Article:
Rogers Peak (Mount Rogers)
June 30 – July 1, 2014
Rogers Pass, BC
Mount Rogers massive is one of the biggest mountains in Rogers Pass area, towering above most of the nearby summits except for Mt. Sir Donald. It has 5 named summits – Rogers, Grant, Fleming, Swiss and Truda. Rogers Peak is the westernmost of the 5 and is the highest, also the technically easiest. While the other 4 summits all require some 4th to low 5th class rock climbing, the standard route up Rogers Peak via its south face is merely a steep snow ascent under ideal condition. The nature of this climb makes it an ideal early season objective and has been on my list ever since I saw Raff’s photo album.
After a rainy month of June, a high pressure system finally returned granting excellent weather everywhere in BC and Alberta on this past Canada Day. Ben and I were game for something big. Unfortunately there was very little condition update from guides on some of the classic alpine objectives recently. We knew the summer season was roughly 2 weeks behind schedule but nothing more than that. We decided to pick objective a bit more conservatively so Mt. Rogers seemed like the right idea, even though that meant 2 more hours’ driving. I’m not saying Rogers is “easy” as it’s still a mountaineering objective with glacier travel, long section of steep snow and 2000 m of vertical gain. We just had more confidence on this one.
Obviously that’s a long drive for us so we left as early as possible on Monday, and after 7.5 hours or so’s drive we made to the Hermit trail-head. I know lots of people do this one as a day-trip but we decided to knock off the approach on Monday evening. This not only gave us better snow condition on the ascent, but also made our lives a bit easier as waking up at a ridiculous hour, climbing a big mountain and driving all the way back to Edmonton in one day would be brutal… Starting at 8:15 pm (BC time) we’d have about 2 hours before head-lamp time and that’s totally sufficient for this approach. The Hermit trail brings one steeply up more than 800 vertical meters over horizontal distance of 2.2 km and is very well maintained. Despite the fact we were hauling overnight gears and snowshoes, we made progress quickly. In 1.5 hours we made to the Hermit Meadows, and during which we were treated with exceptional evening glow. The campsite at Hermit Meadows was snow covered but we managed to find a dry spot (that’s just enough for two bivy sacks) with a running stream beside. Perfect! Time to catch up some sleep.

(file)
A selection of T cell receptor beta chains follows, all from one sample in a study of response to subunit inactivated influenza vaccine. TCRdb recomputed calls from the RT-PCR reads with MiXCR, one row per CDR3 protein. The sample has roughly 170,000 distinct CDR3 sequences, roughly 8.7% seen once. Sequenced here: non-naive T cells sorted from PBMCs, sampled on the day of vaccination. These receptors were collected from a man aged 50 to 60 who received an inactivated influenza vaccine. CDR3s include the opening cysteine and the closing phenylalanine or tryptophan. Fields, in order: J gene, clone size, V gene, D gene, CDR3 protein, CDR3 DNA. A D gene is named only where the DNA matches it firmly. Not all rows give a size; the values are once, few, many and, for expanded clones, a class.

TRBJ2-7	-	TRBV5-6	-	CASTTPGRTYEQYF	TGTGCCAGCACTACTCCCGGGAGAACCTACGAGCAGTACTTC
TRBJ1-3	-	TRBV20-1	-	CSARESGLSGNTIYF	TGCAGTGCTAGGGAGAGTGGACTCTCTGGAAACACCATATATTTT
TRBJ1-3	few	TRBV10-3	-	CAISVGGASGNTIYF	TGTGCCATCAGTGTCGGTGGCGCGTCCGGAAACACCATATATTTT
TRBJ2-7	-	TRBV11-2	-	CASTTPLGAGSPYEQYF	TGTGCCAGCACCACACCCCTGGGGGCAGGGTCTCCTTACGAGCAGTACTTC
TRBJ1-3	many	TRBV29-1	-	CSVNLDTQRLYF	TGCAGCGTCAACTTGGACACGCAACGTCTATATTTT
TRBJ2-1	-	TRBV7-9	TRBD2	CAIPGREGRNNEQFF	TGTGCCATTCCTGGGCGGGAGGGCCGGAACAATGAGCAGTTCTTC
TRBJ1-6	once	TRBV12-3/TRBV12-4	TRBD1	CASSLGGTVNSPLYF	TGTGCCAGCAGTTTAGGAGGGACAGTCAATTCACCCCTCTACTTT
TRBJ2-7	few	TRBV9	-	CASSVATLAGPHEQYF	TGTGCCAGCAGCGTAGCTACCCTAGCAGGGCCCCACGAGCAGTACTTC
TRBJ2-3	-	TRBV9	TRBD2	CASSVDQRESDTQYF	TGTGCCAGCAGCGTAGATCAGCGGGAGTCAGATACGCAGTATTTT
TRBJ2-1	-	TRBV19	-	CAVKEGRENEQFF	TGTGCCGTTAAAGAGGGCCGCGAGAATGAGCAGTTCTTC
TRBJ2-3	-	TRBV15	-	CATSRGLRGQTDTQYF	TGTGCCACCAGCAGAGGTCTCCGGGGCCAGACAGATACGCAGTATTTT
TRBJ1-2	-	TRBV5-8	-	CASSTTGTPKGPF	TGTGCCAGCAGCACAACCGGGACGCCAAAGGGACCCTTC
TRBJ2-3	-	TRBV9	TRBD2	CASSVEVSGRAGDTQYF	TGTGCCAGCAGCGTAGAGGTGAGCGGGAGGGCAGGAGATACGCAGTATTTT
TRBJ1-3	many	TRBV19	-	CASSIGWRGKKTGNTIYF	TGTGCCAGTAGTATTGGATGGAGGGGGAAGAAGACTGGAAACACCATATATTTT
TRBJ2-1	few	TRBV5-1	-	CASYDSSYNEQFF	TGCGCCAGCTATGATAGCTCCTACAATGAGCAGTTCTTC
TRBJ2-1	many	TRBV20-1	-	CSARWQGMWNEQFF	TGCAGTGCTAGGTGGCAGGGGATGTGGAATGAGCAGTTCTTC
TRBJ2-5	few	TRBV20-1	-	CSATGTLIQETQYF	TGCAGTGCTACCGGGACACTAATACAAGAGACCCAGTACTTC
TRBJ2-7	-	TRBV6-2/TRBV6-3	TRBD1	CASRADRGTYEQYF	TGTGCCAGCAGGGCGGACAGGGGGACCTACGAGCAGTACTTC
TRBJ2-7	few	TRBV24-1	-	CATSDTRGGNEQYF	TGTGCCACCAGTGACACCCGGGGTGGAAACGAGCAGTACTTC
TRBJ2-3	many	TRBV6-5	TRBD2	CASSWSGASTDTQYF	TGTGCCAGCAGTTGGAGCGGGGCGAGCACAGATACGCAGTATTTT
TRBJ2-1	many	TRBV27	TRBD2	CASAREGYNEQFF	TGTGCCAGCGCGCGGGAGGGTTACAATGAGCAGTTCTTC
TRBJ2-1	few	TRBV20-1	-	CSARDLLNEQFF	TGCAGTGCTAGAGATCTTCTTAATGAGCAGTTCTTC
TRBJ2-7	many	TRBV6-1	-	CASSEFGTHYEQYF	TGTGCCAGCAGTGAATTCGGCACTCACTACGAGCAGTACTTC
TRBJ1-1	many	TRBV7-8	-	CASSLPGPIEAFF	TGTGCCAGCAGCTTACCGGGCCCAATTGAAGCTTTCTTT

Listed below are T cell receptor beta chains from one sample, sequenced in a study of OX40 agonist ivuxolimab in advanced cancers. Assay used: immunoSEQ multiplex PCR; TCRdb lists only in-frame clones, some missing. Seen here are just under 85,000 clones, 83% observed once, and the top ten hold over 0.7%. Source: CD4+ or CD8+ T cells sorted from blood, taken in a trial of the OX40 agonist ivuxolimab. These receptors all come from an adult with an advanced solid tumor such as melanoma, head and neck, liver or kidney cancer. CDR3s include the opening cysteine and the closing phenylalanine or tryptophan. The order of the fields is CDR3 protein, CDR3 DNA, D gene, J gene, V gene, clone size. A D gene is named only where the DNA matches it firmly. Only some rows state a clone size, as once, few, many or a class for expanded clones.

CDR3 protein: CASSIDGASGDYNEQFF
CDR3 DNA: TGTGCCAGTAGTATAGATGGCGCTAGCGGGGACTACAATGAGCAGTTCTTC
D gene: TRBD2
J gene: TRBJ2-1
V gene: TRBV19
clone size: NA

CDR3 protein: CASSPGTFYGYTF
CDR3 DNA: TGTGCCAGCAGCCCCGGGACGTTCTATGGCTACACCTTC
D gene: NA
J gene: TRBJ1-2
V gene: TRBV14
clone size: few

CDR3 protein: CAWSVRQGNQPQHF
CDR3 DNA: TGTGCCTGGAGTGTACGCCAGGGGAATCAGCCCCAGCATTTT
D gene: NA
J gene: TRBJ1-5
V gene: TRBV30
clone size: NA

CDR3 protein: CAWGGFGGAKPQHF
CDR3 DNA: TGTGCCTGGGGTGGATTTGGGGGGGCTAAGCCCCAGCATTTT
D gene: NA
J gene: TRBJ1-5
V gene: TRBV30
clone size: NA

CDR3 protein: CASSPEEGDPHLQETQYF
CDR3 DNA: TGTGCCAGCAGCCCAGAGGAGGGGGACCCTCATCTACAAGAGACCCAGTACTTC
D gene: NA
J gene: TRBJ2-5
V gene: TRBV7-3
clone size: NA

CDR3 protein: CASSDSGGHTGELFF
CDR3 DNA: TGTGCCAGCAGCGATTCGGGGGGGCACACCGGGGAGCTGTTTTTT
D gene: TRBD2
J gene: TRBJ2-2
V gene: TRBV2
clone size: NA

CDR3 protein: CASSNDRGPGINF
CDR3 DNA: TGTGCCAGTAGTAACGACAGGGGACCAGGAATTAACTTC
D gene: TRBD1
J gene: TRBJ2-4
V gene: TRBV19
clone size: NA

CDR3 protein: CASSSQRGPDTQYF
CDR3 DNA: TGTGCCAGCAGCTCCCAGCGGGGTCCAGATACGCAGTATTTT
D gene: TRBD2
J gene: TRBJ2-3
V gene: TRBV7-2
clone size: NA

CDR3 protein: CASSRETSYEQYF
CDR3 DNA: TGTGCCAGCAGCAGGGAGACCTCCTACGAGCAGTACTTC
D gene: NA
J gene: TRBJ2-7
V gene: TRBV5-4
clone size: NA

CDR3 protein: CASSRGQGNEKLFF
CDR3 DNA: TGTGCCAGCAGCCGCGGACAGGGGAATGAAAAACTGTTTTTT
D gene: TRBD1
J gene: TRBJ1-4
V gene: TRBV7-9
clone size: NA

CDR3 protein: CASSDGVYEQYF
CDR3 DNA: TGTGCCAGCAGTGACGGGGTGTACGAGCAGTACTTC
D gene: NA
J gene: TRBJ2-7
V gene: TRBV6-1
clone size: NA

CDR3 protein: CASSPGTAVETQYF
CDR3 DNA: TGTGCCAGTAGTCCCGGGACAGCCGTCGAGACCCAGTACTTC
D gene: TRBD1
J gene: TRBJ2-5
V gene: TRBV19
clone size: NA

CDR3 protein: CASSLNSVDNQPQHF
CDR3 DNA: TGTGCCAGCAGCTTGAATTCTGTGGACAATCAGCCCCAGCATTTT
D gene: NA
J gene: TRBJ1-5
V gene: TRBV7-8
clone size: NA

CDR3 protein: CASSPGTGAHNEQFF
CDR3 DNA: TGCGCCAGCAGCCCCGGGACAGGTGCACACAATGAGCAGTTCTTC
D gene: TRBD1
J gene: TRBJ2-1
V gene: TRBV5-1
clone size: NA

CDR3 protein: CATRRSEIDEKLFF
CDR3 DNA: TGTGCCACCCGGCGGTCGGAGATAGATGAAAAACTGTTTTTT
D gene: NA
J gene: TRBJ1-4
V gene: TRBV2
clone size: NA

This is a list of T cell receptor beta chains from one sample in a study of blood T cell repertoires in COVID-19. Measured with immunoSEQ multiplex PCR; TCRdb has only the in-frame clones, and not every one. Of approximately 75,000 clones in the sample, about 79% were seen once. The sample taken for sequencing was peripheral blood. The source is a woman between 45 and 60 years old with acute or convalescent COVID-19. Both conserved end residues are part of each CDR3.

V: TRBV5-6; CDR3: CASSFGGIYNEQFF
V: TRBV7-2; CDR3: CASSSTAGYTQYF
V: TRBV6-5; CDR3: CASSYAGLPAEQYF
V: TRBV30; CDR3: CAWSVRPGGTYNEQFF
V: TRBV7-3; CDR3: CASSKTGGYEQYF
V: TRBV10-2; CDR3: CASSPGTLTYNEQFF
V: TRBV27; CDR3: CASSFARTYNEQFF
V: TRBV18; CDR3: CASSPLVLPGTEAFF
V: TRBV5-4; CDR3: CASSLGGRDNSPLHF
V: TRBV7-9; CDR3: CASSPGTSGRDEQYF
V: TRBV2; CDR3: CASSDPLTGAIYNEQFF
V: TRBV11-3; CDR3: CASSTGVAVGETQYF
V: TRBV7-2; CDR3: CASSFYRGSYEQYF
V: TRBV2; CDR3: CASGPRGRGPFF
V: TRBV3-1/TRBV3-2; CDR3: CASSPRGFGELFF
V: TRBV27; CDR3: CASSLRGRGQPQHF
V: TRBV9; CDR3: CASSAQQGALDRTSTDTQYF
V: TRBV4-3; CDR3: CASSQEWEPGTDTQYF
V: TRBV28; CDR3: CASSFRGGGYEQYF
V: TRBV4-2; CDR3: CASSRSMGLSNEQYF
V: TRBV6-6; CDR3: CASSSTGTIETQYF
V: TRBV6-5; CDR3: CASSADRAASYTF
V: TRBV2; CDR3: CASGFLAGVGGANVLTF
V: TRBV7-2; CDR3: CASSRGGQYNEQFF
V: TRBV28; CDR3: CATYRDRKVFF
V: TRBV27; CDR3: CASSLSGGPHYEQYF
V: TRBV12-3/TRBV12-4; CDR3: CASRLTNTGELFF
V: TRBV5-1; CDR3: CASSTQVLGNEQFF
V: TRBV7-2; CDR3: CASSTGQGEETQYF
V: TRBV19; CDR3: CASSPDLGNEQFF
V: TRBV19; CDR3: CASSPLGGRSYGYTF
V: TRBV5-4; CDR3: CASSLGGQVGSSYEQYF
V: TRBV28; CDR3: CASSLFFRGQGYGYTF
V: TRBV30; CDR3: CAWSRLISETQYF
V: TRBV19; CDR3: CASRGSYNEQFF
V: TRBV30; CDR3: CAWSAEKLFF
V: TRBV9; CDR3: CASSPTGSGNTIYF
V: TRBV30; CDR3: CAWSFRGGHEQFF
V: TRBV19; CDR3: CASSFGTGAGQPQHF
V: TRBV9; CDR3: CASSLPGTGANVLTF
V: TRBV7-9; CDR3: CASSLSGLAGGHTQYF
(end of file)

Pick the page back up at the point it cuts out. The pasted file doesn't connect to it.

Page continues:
The night was clear and windy, but not cold. At 3:30 am we woke up and it was already bright enough to not use head-lamps. After a quick breakfast (3 apple pies for me) we started the day. Immediately we noticed there wasn’t much of a freeze at all, but oh well. We were hoping the condition would improve higher up. From the bivy site we worked our way eastwards over a couple gullies and ridges on rolling terrain. This part was a bit confusing but thankfully we were able to pick up an old track possibly from folks climbing Mt. Tupper recently. Once the snow became continuous we strapped the snowshoes on. They weren’t totally required on this day but the heal-lifts and the crampons did make our travel easier on the uphill terrain. We worked our way up an obvious ramp and instead of gaining the broad Rogers/Tupper pass we veered left towards Swiss Glacier. At this point we were treated with a splendid alpenglow view.